And love in all its kinds demands relationships among limited, vulnerable, and diverse persons. Love, as personal or professional friendship, as intimacy and especially sexual intimacy, as responsiveness to family and clan, as communal solidarity, and even as universal communion implies differences, diversity, and yes death.  Love is relational, not identical. (I am tempted to say analogical, not digital.)

The future is now in our tension beyond ourselves, not in 2045 or any specific time to come and certainly not in the "end times," the "rapture,"  "heaven,"  or "the singularity."  If we choose immortality, I think we abandon eternity which is intentional existence, the now intending and in tension between past and future, self and other, inner and outer.

Transcendence is not in some other time or place when and where everything will be all in all, when there will be universal transparency and where we will be identified with divinity.  Transcendence is now in the experience of our transcending bodily-based existence accepting and using our limitations and vulnerabilities to envision and take the next steps beyond, but never totally beyond, ourselves.    No tension, no transcendence.

Finally complexity and chaos, not the simplicity of complete union or communication, are required for beauty which is the patterning that emerges, reforms, and reemerges fractal-like in our perception and symbolic and so bodily-based interaction with our environment and our universe.

Love, beauty, transcendence, empathy, personhood, and eternity is now in our fragile, limited, bodily, tensional, terminal existence.  Yes, I feel them now in the very writing of these passing words and limited communication I make for myself, you, and the world.  I do not wait for 2045.

Gathering Storms 4: Virtualization

I identified six gathering storms.  The first (that I want to discuss) is Global Virtualization.  This encompasses 1) the geometric growth of information technology and 2) the blurring lines between human and technological evolution.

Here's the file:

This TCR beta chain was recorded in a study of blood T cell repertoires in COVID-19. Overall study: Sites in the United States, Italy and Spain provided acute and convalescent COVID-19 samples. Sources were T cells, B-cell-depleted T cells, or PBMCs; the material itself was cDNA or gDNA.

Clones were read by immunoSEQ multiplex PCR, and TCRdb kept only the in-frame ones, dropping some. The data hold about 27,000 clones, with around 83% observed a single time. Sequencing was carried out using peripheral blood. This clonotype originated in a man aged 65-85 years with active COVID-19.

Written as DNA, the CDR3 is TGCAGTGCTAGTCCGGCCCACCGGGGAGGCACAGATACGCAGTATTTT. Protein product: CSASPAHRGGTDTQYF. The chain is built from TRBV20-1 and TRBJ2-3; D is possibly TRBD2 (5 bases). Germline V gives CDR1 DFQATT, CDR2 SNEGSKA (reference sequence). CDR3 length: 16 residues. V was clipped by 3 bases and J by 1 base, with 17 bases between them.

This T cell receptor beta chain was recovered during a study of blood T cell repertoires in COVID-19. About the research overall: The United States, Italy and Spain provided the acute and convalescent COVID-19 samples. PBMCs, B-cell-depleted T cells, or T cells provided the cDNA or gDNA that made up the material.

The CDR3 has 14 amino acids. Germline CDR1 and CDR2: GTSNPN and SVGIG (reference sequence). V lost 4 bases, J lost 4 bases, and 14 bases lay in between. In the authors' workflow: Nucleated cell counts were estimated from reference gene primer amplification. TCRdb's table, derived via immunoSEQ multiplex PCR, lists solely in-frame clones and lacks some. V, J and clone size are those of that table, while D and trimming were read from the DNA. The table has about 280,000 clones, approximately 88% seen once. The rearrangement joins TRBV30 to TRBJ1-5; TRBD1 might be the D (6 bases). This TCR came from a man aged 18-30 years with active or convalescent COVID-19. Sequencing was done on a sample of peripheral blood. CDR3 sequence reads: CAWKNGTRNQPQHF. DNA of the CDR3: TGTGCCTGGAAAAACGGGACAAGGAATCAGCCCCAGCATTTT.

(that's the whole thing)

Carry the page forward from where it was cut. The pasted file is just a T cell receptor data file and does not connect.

My guide to the first is Adam Brate who in Technomanifestos presents the thoughts of the founders and developers of the infotech revolution.  The progression in capacity in hardware (processing and storage) and in software (computation and programming) is not linear, but geometric and on a curve towards infinity.  Current practitioners of information science and technology are providing both visions and warnings and advocating ways to both promote and intervene in the progress.

My guide to the second is Joel Garreau who in Radical Evolution presents the thought and experiments of those who are linking mind and machine.  He offers four scenarios for the human/computer world: 1) heaven--the utopia of Artificial Intelligence engineer and entrepreneur Ray Kurzweil, The Singlularity is Near, where there is co-evolution of human and machine beyond biological base and limits, the ability of humanity to live almost forever through machines, and so humanize the universe; 2) hell--the Matrix where humans are actually controlled and undone by the monsters they have created; 3) prevail--a condition of peaceful co-existence where we slow the curve and keep control of our tools, but remain biologically based and limited; 4) transcend--a condition in which humanity achieves ever increasing union and knowledge but maintains its physical and biological base.

Ray Kurzweil is getting lots of press right now because of his book The Singularity in Near which I have read and his new movie Transcendent Man which I haven't yet seen.  Recent article in the Economist and this week's Cover article of Time feature him. 

Reflections on Kurzweil to follow.

Thursday, March 3, 2011

Liberation Day 4

I am begging all my friends, partners, fellow sojouners to listen to Chris Hedges on his latest book Death of the Liberal Class.  Please listen to

This is a remarkable lecture at the U of Toronto that is a recall to vocation for me.  Here is an analysis of the American cultural, economic, political reality and the failure of our liberal institutions: university, church, unions, nonprofits to acknowledge and address it.  Please listen all the way through the Q & A. 

I would love to discuss this--the diagnosis and the prescription, and the values that shape both.

This frames my work and I hope our work towards liberation day in America.